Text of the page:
Recalling the many ways people describe Twitter, the general tone revolves around people gathering around water coolers, coffee shops, airport terminals, business association meetings, and riverways to inform, delight, and share tips and updates on this thing called life.
Unlike Facebook, MySpace, LinkedIn, and other social networks, Twitter is essentially synchronous, enabling anyone who wants to engage in the same conversation at the same time.
Facebook, despite its popularity of status updates, walls, and group messaging, is asynchronous. This is not a bad thing, but it is near-impossible to gauge the relevancy of what people are writing on one wall compared to another wall. (Every Facebook member has a virtual “wall” where others can scribble graffiti messages to be read by any friends of that person.)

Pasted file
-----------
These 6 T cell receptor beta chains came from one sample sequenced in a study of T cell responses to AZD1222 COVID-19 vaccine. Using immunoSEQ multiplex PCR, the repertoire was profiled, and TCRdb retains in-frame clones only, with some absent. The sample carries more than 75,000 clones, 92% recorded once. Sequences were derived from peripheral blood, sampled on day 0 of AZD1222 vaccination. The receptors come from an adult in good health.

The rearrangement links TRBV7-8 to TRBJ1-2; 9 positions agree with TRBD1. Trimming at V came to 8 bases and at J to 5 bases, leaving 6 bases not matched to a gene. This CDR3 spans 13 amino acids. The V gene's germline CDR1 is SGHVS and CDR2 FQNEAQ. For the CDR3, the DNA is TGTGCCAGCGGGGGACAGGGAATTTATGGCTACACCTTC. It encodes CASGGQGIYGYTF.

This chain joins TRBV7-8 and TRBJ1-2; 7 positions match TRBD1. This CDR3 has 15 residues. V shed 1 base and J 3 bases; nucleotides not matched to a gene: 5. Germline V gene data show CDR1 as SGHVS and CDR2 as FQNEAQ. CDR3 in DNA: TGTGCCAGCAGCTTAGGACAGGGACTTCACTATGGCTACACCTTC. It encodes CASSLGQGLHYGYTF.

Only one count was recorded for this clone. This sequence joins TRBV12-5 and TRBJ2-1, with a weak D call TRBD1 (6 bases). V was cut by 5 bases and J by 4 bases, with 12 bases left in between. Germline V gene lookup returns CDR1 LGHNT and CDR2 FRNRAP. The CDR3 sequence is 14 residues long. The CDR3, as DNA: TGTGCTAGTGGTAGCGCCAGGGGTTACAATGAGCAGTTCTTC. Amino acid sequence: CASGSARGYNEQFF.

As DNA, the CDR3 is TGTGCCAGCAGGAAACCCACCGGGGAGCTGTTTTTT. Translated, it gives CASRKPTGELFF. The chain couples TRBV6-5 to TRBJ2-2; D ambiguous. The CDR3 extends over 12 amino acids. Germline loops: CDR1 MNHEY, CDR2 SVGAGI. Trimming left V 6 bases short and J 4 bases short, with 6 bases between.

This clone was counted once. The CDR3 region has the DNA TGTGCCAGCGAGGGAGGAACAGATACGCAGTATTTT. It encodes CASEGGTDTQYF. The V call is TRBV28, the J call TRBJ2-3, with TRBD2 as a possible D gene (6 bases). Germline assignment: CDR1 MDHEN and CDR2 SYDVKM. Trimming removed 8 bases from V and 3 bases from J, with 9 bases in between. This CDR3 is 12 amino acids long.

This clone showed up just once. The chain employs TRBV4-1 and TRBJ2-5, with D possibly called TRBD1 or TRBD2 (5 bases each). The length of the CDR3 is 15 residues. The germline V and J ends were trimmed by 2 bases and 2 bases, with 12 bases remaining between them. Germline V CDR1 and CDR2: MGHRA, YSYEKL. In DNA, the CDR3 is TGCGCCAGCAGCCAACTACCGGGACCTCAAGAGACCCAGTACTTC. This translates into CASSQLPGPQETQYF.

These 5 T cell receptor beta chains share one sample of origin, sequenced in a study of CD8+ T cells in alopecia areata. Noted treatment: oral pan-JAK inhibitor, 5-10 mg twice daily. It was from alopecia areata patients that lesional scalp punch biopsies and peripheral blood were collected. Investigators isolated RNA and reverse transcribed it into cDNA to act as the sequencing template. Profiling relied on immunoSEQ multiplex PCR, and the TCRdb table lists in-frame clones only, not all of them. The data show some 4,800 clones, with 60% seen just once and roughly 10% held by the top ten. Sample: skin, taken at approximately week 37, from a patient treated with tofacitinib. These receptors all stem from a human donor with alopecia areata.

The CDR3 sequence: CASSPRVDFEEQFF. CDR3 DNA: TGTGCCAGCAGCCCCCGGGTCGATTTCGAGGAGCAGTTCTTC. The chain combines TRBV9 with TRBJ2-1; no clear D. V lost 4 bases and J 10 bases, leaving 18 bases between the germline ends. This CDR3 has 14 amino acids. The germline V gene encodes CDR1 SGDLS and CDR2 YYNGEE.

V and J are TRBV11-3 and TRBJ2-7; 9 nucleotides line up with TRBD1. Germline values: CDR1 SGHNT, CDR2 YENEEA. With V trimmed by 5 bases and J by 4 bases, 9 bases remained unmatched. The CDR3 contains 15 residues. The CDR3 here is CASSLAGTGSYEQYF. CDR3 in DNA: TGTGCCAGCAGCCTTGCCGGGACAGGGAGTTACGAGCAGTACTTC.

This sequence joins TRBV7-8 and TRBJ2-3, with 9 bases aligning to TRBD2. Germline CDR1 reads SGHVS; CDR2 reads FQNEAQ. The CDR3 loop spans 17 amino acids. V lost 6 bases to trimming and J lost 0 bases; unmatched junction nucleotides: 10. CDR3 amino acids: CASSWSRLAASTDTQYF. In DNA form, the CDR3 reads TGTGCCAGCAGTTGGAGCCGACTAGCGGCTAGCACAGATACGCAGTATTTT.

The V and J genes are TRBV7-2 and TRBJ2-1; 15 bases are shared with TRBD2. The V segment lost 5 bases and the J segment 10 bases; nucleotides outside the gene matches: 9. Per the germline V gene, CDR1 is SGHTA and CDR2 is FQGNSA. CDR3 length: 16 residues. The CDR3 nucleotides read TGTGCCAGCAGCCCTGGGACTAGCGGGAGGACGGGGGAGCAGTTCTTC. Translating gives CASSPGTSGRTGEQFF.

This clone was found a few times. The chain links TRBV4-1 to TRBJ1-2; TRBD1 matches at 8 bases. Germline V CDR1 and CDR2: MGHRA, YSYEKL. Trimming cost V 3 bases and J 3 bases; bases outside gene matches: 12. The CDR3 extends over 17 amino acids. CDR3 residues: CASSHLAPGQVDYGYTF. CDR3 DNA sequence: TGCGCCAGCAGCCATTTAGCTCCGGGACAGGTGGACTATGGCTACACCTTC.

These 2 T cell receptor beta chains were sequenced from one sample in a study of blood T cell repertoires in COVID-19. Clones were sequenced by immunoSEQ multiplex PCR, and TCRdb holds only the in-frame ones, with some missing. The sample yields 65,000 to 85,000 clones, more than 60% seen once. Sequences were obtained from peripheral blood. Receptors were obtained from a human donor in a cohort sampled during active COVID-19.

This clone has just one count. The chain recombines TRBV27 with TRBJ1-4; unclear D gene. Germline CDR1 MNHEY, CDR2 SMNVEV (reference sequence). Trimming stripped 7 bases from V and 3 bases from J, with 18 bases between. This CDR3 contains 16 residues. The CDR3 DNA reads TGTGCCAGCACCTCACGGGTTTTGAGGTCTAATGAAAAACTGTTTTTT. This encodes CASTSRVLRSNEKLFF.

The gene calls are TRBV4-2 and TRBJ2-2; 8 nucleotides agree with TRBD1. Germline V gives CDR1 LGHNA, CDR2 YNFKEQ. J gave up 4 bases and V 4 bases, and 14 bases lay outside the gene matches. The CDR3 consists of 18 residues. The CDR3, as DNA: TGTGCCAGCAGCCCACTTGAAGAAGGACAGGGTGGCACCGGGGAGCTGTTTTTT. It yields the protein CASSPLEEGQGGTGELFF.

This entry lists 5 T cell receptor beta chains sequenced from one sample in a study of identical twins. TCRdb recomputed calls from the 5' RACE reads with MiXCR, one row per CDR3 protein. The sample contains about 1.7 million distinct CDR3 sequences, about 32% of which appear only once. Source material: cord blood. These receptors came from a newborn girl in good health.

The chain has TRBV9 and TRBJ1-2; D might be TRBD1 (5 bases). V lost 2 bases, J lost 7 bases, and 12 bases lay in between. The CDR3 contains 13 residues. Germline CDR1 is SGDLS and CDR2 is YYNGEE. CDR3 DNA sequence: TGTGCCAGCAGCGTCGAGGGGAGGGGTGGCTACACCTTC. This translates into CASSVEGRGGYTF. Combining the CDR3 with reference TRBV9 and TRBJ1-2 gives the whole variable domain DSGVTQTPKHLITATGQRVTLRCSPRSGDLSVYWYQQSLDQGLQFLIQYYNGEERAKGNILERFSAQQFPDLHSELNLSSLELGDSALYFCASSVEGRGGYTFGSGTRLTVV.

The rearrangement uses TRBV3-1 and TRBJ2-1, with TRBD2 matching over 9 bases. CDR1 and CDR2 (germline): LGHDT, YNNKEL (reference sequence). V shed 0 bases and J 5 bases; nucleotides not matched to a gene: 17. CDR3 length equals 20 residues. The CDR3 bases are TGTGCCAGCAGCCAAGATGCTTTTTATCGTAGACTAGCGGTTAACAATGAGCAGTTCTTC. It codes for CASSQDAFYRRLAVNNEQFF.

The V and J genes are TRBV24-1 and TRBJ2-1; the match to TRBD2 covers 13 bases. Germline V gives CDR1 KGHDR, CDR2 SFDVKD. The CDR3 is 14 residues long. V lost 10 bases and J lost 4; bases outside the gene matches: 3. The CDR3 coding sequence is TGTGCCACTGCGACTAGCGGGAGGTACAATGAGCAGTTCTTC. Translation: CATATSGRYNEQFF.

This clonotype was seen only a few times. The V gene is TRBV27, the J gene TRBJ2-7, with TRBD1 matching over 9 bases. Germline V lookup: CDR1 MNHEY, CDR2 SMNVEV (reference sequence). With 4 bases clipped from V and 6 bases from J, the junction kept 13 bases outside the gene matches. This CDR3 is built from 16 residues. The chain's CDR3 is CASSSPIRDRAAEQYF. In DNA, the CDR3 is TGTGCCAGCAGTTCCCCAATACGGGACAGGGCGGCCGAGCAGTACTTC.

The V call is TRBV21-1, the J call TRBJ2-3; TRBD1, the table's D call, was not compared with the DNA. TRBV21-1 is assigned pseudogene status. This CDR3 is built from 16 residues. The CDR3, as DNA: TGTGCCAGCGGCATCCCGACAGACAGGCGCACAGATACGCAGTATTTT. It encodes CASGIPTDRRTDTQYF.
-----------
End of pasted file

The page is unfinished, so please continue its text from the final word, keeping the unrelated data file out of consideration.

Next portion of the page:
When a lot of people tweet about the same issue, there’s a sense of relevancy and trending increases:
I tweeted about Madoff, HubSpot, Santa, and Xmas today. But I did not tweet the other topics. They weren’t relevant to me, nor did I notice those keywords from people I follow.
What if you could check whether your tweeting is hot or cold, compared to the trends?
Twitemperature ignores meaningless points of measure like number of followers and number of people you are following, and instead focuses on what you’re actually saying, now. We poll your last several hundred tweets and score what you’re saying against what everyone else is saying in current hot conversations on Twitter and elsewhere.
I ran it a few minutes ago and measured a blistery 32 degrees Fahrenheit.
By contrast, @CNN is 19 degrees while @HuffPost is a red-hot 138. One way of interpreting this data is CNN is tweeting news stories, but they are not keyword-rich; whereas the Huffington Post is being echoed around Twitterville.
It’s a neat concept, don’t you agree?
Hat tip to the Business on Twitter blog